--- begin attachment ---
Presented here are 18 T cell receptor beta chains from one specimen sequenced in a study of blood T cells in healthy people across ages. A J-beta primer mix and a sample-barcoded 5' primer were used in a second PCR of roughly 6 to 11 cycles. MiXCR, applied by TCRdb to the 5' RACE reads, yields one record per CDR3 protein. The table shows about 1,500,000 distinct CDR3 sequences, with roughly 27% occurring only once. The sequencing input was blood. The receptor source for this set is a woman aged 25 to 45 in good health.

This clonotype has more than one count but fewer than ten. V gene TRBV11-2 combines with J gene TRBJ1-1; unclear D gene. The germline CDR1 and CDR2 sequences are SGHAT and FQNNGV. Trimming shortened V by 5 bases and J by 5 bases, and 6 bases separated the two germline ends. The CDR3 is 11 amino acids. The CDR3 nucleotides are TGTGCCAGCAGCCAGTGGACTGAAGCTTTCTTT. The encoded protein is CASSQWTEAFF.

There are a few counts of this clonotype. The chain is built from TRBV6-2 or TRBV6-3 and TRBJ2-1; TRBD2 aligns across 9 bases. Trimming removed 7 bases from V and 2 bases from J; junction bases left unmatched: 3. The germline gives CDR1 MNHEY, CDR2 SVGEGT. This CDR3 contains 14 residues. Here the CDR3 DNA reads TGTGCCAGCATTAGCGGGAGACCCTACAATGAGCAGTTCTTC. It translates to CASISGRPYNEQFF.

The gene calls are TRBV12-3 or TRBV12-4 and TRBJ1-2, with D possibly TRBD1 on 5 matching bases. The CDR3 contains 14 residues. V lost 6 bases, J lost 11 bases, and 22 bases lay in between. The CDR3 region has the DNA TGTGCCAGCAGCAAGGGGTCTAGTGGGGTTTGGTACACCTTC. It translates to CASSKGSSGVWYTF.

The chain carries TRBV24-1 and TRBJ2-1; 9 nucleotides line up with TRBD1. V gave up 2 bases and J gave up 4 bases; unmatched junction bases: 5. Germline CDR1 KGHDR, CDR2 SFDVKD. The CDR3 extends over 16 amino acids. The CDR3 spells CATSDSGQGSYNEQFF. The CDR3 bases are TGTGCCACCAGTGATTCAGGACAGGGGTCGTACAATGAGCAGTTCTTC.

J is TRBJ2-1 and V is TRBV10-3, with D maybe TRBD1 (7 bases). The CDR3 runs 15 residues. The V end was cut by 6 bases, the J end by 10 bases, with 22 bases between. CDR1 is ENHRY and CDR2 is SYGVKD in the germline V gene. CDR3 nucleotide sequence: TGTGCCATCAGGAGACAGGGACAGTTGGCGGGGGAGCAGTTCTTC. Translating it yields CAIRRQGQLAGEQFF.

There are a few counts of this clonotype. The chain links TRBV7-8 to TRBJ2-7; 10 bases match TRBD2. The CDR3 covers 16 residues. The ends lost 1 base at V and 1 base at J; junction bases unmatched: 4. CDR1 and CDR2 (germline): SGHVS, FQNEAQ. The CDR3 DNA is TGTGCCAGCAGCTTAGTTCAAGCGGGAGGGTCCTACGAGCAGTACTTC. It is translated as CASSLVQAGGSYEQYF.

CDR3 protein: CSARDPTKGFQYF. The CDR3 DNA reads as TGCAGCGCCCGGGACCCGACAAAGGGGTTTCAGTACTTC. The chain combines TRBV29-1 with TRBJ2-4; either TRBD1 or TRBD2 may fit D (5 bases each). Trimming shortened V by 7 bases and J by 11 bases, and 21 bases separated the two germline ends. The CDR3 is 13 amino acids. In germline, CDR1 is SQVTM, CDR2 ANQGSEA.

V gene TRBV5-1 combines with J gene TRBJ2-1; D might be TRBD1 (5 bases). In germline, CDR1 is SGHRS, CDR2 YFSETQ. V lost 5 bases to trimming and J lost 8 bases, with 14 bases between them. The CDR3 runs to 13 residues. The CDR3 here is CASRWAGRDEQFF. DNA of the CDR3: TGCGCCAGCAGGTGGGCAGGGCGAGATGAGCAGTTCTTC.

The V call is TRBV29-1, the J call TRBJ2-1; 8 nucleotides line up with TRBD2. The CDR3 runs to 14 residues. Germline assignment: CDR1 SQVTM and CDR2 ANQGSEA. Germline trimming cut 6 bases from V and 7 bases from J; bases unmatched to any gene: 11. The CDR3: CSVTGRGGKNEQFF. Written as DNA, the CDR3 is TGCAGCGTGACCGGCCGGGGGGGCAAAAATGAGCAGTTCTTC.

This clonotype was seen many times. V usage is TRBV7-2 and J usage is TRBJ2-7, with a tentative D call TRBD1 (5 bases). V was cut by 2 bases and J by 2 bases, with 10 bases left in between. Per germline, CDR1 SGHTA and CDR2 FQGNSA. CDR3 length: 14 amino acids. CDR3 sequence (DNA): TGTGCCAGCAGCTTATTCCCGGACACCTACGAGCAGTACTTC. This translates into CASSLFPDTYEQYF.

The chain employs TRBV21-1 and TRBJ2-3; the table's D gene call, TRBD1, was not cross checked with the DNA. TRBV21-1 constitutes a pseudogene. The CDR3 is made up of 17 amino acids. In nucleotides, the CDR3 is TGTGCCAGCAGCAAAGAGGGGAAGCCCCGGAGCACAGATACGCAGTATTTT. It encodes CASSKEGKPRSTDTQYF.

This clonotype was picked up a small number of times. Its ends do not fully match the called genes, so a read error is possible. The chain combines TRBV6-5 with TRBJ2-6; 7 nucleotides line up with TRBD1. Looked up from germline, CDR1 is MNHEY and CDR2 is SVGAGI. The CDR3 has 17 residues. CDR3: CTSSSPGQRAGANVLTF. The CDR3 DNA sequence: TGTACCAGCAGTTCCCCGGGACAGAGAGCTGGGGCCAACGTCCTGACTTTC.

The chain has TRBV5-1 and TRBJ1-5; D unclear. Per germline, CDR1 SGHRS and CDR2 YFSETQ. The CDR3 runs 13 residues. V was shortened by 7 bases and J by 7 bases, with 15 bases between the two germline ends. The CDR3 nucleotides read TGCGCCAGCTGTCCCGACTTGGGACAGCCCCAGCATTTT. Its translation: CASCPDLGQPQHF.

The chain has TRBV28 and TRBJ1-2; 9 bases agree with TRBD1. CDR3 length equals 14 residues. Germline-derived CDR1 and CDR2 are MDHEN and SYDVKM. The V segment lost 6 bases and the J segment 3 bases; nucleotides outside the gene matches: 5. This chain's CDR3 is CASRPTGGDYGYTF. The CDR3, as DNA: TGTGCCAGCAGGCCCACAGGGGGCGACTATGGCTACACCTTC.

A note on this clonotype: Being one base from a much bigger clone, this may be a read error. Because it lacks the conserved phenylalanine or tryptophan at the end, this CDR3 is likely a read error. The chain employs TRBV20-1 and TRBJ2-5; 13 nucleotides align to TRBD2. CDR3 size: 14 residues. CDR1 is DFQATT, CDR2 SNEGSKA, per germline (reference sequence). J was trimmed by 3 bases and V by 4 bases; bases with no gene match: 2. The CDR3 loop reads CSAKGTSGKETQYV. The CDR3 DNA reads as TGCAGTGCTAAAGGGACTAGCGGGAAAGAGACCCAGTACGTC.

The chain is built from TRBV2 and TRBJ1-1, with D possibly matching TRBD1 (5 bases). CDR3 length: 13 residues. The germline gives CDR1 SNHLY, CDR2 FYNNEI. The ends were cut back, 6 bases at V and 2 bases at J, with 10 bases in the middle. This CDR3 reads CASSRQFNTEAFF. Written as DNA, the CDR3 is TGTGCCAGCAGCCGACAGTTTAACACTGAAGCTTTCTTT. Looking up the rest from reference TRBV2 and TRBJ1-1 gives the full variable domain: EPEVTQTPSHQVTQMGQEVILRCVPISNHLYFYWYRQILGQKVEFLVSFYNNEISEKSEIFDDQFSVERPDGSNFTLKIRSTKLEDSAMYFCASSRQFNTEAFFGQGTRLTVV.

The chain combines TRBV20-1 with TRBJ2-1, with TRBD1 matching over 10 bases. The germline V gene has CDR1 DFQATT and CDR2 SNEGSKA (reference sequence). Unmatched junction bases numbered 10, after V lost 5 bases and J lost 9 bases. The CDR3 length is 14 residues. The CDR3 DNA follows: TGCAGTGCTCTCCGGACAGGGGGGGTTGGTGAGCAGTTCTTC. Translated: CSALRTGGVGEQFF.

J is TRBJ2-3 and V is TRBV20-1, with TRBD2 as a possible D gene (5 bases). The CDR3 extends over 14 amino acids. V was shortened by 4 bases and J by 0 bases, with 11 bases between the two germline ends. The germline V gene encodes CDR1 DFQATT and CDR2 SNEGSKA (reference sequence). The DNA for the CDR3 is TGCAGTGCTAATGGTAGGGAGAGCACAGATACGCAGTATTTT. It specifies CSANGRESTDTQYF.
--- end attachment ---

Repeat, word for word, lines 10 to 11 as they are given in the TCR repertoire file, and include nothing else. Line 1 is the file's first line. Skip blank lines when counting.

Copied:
The V call is TRBV29-1, the J call TRBJ2-1; 8 nucleotides line up with TRBD2. The CDR3 runs to 14 residues. Germline assignment: CDR1 SQVTM and CDR2 ANQGSEA. Germline trimming cut 6 bases from V and 7 bases from J; bases unmatched to any gene: 11. The CDR3: CSVTGRGGKNEQFF. Written as DNA, the CDR3 is TGCAGCGTGACCGGCCGGGGGGGCAAAAATGAGCAGTTCTTC.

This clonotype was seen many times. V usage is TRBV7-2 and J usage is TRBJ2-7, with a tentative D call TRBD1 (5 bases). V was cut by 2 bases and J by 2 bases, with 10 bases left in between. Per germline, CDR1 SGHTA and CDR2 FQGNSA. CDR3 length: 14 amino acids. CDR3 sequence (DNA): TGTGCCAGCAGCTTATTCCCGGACACCTACGAGCAGTACTTC. This translates into CASSLFPDTYEQYF.